AbstractThe dispersal of spores of B. cinerea has been studied in a raspberry plantation at Invergowrie over years. Spores are released from the conidiophores by a hygroscopic mechanism and are then dispersed by air currents or rain splash. Maximum airborne spore concentrations occur when the relative humidity is rising or falling rapidly between the approximate limits 65-85%, but rainfall often induces dispersal at other times. Concentrations depend on the amount of sporulating material available, which in turn depends on temperature, humidity, the magnitude of previous dispersals and on the stage of development of the crop, since generally only ripe fruit and freshly exposed receptacles support sporulation. Levels of the order of 104 spores/m.3 of air have been recorded frequently during the fruiting period.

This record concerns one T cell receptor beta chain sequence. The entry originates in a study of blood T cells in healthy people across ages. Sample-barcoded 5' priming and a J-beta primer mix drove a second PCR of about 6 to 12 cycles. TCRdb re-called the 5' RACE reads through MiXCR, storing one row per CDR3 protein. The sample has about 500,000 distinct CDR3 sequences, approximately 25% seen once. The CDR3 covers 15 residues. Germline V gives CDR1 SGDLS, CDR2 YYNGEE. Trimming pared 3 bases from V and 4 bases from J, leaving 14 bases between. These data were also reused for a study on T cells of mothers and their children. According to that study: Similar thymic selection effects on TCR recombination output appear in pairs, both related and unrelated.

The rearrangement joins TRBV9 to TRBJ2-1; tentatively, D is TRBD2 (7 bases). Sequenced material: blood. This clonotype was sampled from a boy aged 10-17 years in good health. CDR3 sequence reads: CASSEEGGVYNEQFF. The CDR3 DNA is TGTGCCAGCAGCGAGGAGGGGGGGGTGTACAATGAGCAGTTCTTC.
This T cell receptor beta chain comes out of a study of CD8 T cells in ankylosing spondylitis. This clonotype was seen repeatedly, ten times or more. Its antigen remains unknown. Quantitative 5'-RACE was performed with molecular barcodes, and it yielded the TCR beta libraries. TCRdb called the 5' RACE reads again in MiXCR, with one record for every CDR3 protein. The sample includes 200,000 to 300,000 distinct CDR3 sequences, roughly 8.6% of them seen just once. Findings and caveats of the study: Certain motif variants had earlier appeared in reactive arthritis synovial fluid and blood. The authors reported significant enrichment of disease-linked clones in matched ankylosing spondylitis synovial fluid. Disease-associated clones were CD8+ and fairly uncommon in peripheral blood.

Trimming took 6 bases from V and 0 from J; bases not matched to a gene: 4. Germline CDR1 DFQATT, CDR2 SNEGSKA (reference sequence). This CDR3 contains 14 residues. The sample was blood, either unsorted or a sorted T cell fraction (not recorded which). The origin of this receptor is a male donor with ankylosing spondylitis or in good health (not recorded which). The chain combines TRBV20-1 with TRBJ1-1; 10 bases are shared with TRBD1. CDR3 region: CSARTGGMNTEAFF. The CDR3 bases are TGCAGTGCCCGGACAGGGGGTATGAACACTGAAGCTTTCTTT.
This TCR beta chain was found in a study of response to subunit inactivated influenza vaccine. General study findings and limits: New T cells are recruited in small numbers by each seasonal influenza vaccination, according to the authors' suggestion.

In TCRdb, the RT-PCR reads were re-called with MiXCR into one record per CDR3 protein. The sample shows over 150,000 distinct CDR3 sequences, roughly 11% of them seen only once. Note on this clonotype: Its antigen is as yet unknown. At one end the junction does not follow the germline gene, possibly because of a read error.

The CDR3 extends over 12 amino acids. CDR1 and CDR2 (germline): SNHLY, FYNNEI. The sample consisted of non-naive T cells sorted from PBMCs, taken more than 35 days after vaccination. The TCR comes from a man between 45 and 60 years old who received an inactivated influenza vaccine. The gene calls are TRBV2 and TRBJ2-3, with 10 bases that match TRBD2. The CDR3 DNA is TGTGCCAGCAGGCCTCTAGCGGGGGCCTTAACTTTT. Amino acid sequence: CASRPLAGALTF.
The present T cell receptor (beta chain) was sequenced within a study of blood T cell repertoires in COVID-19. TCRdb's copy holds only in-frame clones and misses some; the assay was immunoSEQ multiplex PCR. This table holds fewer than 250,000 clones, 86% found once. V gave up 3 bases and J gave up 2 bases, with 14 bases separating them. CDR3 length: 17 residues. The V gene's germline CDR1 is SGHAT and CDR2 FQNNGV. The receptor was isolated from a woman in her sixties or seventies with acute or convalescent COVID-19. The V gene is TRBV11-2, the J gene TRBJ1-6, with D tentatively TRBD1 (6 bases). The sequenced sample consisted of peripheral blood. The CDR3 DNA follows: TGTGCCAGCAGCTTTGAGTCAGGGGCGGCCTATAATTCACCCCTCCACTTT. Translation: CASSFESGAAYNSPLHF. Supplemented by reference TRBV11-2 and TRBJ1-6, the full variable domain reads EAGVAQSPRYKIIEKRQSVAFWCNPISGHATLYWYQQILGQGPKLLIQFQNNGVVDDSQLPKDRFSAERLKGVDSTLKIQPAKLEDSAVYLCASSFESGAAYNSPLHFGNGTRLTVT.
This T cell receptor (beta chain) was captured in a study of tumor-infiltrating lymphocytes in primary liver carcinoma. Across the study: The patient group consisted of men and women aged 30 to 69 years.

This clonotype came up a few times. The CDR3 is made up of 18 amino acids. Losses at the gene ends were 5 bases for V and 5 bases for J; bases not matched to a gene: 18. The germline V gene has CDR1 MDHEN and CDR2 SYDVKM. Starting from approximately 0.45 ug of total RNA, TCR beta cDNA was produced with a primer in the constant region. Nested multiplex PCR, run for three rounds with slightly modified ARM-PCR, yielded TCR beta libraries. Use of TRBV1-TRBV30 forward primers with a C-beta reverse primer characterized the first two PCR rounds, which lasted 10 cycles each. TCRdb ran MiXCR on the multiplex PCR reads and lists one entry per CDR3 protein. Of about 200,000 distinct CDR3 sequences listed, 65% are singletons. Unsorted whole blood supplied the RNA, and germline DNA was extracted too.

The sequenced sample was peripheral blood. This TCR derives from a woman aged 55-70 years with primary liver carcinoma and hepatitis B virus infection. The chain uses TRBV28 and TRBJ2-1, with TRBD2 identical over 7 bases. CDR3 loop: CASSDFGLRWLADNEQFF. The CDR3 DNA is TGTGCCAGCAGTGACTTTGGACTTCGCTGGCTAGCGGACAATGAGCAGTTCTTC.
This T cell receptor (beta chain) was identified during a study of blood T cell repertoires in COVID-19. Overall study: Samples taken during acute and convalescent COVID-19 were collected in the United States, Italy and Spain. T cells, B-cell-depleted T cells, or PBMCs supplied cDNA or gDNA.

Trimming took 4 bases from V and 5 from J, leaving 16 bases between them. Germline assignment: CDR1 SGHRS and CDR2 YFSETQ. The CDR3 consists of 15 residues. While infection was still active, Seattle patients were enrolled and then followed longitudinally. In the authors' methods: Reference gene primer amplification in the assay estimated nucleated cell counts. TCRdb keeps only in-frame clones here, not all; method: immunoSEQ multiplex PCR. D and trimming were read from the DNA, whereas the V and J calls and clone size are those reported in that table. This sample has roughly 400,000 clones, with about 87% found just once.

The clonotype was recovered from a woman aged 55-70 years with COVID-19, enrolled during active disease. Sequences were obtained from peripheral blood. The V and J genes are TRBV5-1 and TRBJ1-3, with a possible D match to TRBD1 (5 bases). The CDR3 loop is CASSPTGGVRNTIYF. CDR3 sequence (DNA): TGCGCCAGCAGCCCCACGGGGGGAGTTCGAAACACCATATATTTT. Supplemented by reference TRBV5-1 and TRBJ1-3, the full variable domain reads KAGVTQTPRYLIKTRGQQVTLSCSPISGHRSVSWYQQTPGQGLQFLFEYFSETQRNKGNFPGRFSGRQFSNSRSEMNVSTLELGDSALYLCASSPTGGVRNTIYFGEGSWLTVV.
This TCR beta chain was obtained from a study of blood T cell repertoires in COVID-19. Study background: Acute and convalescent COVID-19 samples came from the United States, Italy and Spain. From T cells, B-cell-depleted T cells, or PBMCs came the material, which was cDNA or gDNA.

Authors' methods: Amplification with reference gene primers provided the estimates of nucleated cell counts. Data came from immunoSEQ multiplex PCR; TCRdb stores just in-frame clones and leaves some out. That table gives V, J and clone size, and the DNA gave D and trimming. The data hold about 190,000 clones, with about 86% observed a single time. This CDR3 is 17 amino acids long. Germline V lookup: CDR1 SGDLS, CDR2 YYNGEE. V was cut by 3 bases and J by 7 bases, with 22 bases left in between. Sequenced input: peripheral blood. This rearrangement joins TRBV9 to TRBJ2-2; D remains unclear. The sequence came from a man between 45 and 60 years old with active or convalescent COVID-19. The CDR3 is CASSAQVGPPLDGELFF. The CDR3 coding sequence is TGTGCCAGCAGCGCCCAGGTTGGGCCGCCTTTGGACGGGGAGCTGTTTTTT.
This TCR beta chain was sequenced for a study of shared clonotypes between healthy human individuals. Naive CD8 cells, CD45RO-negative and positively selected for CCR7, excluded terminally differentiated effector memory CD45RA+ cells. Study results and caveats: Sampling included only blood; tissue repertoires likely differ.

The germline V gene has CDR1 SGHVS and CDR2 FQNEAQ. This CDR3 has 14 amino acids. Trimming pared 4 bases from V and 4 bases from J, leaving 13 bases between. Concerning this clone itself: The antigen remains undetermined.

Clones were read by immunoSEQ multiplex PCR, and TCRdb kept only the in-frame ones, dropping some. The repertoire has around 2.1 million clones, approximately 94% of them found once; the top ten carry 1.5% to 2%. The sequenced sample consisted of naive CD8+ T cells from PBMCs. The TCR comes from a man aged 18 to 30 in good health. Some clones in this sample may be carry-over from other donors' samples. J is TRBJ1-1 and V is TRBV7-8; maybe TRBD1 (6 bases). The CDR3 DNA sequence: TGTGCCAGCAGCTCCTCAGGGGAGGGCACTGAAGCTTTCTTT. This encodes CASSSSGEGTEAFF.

The implications of the dispersal mechanisms in relation to disease control are discussed.